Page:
Keeping the Show on the Road

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ESTABLISHMENT Wales’s desire to keep the status quo is becoming ever clearer at this election.

Yesterday, the BBC published a guide to all parties standing in the Election – which failed to mention Gwlad at all-despite the party having more candidates (14) than three of the other parties featured in the article.

This despite the fact the party has a party political broadcast actually scheduled on the BBC on April 22nd!

This dismissal and disregard of smaller parties in general at this election extends beyond Gwlad itself, and also includes Propel and the Greens in various ways as well.

A further example will be on display tonight (Wednesday) with the Wales-On Line Debate for Young People-with only Vaughan Gething (Labour), Andrew RT Davies (Tories) and Adam Price (Plaid) invited to take part.

‘It’s shocking the way that Establishment Wales, of which the BBC and Wales Online are such a key part, are closing ranks to prevent smaller parties from having a meaningful voice at this Election’ said Gwlad’s Communications Officer, Aled Gwyn Job.

‘The very nature of this limited-on-the-ground election should mean the media make much more of an effort this time round to provide a fair platform for all parties – but the exact opposite is actually happening.’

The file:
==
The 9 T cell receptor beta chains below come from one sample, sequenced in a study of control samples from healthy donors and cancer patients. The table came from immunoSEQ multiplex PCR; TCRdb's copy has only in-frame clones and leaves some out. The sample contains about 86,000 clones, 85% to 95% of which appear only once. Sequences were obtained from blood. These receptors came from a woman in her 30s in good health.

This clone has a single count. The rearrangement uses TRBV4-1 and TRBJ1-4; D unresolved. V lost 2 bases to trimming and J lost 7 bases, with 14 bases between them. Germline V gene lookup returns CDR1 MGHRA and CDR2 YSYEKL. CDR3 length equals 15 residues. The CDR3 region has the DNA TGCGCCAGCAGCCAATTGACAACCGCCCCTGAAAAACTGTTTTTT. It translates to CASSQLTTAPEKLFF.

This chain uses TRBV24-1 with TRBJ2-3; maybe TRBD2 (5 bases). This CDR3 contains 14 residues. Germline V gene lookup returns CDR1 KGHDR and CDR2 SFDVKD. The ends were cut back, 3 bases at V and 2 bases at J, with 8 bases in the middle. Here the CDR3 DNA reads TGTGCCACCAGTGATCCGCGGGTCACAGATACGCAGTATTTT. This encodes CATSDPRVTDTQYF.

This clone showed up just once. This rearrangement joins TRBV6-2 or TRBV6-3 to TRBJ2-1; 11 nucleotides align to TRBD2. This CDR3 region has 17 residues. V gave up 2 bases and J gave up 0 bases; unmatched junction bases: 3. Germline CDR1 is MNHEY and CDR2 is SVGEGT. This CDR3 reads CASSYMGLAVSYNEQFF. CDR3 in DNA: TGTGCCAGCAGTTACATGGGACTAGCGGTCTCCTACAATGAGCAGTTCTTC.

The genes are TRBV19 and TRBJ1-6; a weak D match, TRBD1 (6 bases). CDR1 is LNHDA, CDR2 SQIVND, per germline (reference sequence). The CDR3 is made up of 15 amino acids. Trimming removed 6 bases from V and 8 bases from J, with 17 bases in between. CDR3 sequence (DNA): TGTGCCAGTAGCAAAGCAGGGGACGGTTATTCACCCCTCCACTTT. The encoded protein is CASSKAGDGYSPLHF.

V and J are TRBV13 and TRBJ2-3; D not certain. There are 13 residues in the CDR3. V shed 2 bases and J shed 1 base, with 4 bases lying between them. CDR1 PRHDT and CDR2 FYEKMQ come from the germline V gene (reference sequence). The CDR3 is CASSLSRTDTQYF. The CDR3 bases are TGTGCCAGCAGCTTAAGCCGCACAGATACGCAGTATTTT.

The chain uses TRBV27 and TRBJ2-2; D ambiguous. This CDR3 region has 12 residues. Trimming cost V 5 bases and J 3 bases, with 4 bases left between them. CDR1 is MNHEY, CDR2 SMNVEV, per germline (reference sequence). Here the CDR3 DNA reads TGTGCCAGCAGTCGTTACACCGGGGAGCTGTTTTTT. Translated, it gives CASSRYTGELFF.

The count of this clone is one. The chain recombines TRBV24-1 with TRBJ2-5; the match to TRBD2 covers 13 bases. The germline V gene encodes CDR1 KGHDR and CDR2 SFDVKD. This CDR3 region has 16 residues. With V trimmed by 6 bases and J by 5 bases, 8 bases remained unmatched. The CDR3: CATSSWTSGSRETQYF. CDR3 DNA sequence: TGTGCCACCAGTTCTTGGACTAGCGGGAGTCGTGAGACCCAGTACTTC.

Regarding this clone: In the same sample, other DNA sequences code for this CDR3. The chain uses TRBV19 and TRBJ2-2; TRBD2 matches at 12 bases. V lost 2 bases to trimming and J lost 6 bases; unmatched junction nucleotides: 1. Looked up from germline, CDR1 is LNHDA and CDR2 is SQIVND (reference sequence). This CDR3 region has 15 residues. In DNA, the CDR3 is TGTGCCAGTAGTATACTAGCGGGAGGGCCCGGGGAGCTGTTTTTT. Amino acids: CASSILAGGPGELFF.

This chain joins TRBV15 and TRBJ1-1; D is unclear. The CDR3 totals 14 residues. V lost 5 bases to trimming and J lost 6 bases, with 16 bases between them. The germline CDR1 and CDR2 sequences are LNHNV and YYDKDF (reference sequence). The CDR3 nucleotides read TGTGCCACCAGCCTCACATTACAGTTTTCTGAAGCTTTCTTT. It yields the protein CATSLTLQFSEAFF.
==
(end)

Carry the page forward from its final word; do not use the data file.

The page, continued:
‘It’s not the first time that this type of omission has occurred, and so we have a submitted a complaint to the BBC about it. They say they will get back to us, but we are not holding our breath on that.’

Quite apart from the brick wall faced by new parties trying to enter the public arena in Wales, there’s also a wider point about the extent of public participation at this election.

With two TV electoral debates postponed here this week and no opinion polls – compared to two debates and two opinion polls in Scotland – there hardly seems a pulse in the Welsh Electoral Body right now.

‘We’ve had no complaints about this from Welsh Labour – but that’s not surprising seeing that they are perhaps the clearest example of Establishment Wales wanting to keep things as they are’ added Aled Gwyn Job.

‘They are depending on public apathy and a low-turn out to keep themselves in power. Fully democratising this election and allowing alternative views to be aired is the very last thing they want’.

Keeping the show on the road, even after 22 long years in power, seems to be Welsh Labour’s main policy at this election.

It might be the most unimaginative policy ever presented to the Welsh public, but it is sure to be flagged to death over the next three weeks with the help of their influential friends.

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